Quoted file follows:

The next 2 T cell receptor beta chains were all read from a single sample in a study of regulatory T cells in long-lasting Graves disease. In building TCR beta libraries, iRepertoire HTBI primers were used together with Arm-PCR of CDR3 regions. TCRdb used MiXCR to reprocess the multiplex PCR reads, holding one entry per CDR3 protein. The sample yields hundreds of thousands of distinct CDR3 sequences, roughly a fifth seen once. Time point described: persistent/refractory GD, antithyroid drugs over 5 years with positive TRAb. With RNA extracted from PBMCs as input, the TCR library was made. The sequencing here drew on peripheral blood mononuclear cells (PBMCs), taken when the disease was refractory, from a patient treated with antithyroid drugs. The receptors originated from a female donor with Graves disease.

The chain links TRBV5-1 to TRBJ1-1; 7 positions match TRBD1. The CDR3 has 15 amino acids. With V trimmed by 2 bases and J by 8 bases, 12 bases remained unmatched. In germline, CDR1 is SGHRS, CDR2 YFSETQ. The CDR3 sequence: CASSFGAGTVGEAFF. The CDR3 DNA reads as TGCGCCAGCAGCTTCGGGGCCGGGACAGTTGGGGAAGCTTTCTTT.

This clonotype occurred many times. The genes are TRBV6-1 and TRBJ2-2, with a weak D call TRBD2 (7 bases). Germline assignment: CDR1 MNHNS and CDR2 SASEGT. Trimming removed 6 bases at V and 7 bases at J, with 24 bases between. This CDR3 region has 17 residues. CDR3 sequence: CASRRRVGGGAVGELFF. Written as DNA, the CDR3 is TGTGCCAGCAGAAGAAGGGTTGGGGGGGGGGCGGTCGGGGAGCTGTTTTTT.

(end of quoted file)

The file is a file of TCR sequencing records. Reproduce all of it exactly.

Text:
The next 2 T cell receptor beta chains were all read from a single sample in a study of regulatory T cells in long-lasting Graves disease. In building TCR beta libraries, iRepertoire HTBI primers were used together with Arm-PCR of CDR3 regions. TCRdb used MiXCR to reprocess the multiplex PCR reads, holding one entry per CDR3 protein. The sample yields hundreds of thousands of distinct CDR3 sequences, roughly a fifth seen once. Time point described: persistent/refractory GD, antithyroid drugs over 5 years with positive TRAb. With RNA extracted from PBMCs as input, the TCR library was made. The sequencing here drew on peripheral blood mononuclear cells (PBMCs), taken when the disease was refractory, from a patient treated with antithyroid drugs. The receptors originated from a female donor with Graves disease.

The chain links TRBV5-1 to TRBJ1-1; 7 positions match TRBD1. The CDR3 has 15 amino acids. With V trimmed by 2 bases and J by 8 bases, 12 bases remained unmatched. In germline, CDR1 is SGHRS, CDR2 YFSETQ. The CDR3 sequence: CASSFGAGTVGEAFF. The CDR3 DNA reads as TGCGCCAGCAGCTTCGGGGCCGGGACAGTTGGGGAAGCTTTCTTT.

This clonotype occurred many times. The genes are TRBV6-1 and TRBJ2-2, with a weak D call TRBD2 (7 bases). Germline assignment: CDR1 MNHNS and CDR2 SASEGT. Trimming removed 6 bases at V and 7 bases at J, with 24 bases between. This CDR3 region has 17 residues. CDR3 sequence: CASRRRVGGGAVGELFF. Written as DNA, the CDR3 is TGTGCCAGCAGAAGAAGGGTTGGGGGGGGGGCGGTCGGGGAGCTGTTTTTT.